Getting Your Content Marketing Right
Written by Freelance Copywriter (Orchard Reference = o80174)
Compared to traditional advertising, content marketing is still in its infancy.
It might be widely practiced, but that doesn’t mean all businesses and agencies know how to get it right. Especially when it comes to content writing.
As a copywriter of…*cough*… a few years, I’ve seen colleagues and clients—people who have absolutely no desire to write — forced to ‘do their bit’ for the company blog. While using people within your business might seem like an easy way to tick the ‘content marketing’ box, taking non-writers away from their day jobs to sweat over a blank page is usually counterproductive. It can also leave you with content which, at best, does very little for your brand and, at worst, damage it.
But even if you do get the pros in, it can be hard to know if they’re writing content the way it should be written. How do you know good content from bad? If it’s doing what it should for your brand? Well, these three simple pointers will help you decide, as well as provide the support your writers (yes, proper writers) need to deliver the goods.
Content should teach, not preach
Unlike traditional advertising that typically sells, promotes, and preaches, content is about educating, helping and informing. This is where you get to demonstrate your company’s expertise by solving people’s problems rather than hitting them hard with a sales pitch. Blog posts, for example, are great for giving quick, easy-to-digest advice, while also showcasing your expert knowledge—all without the need for jazz hands.
But it doesn’t mean your content writers should be chained to their desks until they become bona fide experts in all things related to your brand. They might be experts with words, but it’s up to the brand and marketing experts (that’s you) to give them a steer with the subject matter.
This is particularly important when it comes to expert voice and thought leadership pieces. After all, authenticity underlies good content marketing. So while your writers can skilfully craft the message, the meaty facts and stats should come from the real experts—it’s the stuff that gives your writer a licence to write with authority. Add a by-line and bio, and voila—you have an authentic piece of content that teaches your audience, raises the profile of your expert, and bolsters the credibility of your brand in the process.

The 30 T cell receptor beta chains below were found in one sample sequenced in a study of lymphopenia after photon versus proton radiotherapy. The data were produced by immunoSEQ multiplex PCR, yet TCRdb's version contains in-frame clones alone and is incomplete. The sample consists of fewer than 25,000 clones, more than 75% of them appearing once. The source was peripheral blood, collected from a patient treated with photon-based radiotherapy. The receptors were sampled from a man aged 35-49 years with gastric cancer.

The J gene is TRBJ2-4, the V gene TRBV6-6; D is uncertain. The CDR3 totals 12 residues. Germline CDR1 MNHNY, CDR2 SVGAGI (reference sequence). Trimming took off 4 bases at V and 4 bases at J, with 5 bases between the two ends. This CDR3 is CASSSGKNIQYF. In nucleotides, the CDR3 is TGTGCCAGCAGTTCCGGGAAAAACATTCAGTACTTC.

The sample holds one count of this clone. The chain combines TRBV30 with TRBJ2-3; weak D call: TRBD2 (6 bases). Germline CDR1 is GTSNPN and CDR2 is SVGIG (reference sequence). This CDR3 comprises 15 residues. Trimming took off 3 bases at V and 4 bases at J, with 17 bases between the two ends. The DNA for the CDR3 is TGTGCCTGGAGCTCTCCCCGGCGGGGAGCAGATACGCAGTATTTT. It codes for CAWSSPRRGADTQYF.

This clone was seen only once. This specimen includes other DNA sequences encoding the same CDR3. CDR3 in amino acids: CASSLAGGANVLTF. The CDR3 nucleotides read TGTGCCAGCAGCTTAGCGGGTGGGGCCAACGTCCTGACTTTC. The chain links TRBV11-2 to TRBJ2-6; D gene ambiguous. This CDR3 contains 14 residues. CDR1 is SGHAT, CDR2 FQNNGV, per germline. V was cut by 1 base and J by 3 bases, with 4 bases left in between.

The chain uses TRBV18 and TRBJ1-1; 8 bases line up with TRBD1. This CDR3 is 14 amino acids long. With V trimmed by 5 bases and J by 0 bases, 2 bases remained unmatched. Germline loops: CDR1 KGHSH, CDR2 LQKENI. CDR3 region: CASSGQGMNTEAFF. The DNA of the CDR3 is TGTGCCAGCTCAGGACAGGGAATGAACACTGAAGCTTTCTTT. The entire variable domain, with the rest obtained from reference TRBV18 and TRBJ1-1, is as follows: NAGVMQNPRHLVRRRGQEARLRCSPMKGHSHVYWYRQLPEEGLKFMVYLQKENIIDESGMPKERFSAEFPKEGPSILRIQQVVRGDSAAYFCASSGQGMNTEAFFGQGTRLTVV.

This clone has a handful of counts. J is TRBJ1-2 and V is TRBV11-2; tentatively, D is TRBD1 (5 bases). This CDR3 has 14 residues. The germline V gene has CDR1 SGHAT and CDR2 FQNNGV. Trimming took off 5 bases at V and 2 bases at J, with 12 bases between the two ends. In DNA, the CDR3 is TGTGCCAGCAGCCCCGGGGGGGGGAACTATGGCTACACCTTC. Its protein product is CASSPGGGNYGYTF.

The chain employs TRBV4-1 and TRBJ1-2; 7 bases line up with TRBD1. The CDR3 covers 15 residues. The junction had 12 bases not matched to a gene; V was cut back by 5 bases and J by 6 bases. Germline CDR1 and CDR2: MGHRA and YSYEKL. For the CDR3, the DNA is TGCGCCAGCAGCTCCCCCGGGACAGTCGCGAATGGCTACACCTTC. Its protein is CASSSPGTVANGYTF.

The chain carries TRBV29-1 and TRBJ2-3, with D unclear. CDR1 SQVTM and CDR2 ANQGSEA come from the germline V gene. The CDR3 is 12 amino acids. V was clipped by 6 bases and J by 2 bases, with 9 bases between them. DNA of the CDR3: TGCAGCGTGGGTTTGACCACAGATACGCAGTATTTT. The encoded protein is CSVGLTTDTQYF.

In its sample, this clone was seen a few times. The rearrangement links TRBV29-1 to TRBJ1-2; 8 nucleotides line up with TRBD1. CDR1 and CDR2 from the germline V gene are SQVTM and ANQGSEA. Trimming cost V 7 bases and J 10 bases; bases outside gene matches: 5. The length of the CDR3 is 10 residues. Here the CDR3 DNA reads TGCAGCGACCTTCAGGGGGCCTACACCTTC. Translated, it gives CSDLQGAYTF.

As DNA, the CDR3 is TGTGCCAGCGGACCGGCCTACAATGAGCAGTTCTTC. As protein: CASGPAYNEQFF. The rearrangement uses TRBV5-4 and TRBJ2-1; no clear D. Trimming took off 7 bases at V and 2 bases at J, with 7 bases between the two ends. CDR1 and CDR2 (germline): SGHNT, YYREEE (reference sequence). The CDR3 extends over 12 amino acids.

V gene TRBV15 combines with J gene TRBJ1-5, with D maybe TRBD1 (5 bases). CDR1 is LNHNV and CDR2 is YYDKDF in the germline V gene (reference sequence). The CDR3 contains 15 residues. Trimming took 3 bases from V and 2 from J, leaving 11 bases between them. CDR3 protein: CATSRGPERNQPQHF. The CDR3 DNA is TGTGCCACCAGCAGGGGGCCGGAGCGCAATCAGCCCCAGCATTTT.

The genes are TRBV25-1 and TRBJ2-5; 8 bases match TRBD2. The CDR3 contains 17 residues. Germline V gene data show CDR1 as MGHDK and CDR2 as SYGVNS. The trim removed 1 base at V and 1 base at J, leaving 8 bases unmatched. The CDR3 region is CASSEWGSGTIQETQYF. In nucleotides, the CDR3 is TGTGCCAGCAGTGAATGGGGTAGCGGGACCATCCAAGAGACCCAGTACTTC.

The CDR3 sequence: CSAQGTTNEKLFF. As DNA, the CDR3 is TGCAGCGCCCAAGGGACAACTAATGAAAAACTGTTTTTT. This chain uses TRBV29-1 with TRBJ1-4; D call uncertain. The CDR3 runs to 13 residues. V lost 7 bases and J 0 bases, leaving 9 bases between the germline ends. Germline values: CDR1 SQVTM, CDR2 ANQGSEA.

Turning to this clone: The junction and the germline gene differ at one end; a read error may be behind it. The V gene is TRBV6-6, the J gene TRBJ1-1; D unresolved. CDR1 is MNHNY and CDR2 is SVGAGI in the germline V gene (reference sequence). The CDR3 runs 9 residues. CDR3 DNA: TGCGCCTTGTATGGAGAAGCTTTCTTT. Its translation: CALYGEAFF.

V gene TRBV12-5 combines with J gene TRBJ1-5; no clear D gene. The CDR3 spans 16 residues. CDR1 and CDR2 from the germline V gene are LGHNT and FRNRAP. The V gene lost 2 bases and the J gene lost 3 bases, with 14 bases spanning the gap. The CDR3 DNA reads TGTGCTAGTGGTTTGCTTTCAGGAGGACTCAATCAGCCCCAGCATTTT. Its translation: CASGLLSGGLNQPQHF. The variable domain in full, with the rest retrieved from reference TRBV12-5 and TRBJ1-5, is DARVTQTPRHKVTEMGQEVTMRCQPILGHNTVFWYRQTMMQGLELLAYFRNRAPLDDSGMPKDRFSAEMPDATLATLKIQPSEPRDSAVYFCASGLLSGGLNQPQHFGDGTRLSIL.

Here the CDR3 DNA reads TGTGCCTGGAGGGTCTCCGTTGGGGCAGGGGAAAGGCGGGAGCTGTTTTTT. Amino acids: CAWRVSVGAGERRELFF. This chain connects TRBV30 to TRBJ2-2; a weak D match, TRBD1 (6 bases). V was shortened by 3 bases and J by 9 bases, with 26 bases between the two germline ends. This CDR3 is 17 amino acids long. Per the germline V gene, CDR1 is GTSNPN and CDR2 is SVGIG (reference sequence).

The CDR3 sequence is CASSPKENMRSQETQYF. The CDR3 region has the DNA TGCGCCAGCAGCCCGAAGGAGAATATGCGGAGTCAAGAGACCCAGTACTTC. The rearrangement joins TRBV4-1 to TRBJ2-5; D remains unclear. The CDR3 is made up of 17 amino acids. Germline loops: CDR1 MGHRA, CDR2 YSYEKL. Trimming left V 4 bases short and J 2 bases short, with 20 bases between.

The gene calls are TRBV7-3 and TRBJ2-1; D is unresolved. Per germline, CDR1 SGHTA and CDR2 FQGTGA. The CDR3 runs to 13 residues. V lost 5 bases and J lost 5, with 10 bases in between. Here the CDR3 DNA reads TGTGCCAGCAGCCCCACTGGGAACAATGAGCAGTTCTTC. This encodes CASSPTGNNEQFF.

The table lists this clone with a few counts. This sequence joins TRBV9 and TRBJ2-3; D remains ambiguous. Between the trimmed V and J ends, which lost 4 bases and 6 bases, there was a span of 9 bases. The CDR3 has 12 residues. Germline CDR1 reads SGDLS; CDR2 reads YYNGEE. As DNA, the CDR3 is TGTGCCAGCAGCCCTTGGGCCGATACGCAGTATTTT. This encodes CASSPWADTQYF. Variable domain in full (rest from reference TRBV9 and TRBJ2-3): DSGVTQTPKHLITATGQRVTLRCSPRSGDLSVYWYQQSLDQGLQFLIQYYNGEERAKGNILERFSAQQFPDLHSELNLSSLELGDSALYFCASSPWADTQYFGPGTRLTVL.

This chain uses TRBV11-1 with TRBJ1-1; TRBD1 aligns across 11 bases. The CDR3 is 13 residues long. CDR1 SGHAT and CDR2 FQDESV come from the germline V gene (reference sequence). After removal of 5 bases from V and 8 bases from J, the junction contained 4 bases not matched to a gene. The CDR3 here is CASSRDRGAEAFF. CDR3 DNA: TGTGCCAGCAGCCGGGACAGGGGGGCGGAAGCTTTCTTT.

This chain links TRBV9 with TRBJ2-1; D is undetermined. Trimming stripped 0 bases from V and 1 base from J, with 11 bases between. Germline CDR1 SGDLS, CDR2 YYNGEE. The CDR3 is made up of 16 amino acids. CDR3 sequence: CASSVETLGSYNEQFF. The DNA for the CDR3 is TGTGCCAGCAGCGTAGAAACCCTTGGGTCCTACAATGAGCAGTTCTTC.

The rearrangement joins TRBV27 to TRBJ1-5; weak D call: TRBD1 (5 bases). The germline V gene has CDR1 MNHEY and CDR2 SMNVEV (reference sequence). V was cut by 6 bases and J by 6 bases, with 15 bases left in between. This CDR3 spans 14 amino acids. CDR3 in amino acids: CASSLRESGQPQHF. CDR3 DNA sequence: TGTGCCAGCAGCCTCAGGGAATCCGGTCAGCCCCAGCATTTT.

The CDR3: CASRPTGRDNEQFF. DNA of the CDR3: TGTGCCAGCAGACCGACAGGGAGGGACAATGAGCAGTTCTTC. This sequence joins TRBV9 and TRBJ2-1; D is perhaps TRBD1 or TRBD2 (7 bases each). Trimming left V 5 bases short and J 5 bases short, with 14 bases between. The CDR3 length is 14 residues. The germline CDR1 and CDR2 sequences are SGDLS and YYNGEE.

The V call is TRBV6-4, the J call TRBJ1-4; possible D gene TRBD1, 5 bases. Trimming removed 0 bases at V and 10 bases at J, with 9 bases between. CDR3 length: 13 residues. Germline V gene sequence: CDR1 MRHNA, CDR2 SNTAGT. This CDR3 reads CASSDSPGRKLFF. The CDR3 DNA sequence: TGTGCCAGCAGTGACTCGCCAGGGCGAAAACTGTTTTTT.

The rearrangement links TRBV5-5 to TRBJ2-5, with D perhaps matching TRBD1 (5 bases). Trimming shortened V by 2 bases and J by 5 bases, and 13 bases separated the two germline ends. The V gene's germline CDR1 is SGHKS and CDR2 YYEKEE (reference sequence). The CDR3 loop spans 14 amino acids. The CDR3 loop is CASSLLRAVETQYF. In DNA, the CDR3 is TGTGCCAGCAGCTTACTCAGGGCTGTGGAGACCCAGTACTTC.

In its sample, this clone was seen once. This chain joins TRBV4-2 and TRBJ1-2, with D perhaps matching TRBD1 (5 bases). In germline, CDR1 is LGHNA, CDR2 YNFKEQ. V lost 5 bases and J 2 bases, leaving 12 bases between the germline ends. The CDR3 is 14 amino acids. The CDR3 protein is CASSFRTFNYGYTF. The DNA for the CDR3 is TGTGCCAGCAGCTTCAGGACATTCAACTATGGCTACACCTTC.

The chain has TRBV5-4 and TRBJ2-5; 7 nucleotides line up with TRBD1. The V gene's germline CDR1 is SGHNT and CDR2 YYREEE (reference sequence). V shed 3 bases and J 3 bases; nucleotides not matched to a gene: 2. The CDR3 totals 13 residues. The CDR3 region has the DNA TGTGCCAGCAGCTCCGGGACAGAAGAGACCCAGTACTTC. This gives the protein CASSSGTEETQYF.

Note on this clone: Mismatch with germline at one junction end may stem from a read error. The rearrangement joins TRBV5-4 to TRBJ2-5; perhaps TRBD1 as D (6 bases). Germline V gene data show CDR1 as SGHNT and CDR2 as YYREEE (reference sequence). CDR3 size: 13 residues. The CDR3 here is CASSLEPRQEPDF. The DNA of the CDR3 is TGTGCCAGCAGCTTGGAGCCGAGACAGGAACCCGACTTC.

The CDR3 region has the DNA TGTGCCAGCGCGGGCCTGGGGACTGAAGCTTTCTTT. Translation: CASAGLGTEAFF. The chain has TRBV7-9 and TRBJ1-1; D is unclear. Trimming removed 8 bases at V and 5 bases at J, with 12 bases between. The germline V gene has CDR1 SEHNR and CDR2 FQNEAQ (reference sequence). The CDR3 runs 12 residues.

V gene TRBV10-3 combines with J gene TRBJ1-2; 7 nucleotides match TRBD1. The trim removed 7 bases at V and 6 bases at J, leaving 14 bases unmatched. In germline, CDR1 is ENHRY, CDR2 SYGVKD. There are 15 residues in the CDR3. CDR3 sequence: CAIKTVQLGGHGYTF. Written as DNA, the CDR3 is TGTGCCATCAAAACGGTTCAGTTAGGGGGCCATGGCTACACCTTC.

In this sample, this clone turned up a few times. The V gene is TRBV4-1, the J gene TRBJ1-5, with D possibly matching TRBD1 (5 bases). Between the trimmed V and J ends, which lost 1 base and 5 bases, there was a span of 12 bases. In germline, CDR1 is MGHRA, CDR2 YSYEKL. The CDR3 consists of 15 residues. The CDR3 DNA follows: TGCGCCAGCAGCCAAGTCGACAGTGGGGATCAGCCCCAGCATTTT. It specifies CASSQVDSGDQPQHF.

Ultimately, the more you communicate like this and resist the urge to preach about your business, the more your audience will trust in your brand. And while nurturing this sort of brand loyalty might not get the tills ringing overnight, you’ll be top of mind when your customers are ready to make that end purchase.
Content should fix, rather than flaunt
As mentioned, content marketing is about solving problems and it’s become big business for good reason. Since the beginning of time, we’ve been seeking answers to questions, and solutions to problems. As Google, Alexa, and Siri have shown, there’s money in helping people.
It’s no surprise then that businesses of all sizes have jumped on the content bandwagon. Through content, your brand can reach out to people with useful advice to help improve their life in some way, shape or form. It’s the reason virtually every business with a website now has a blog (or ‘latest news’ section).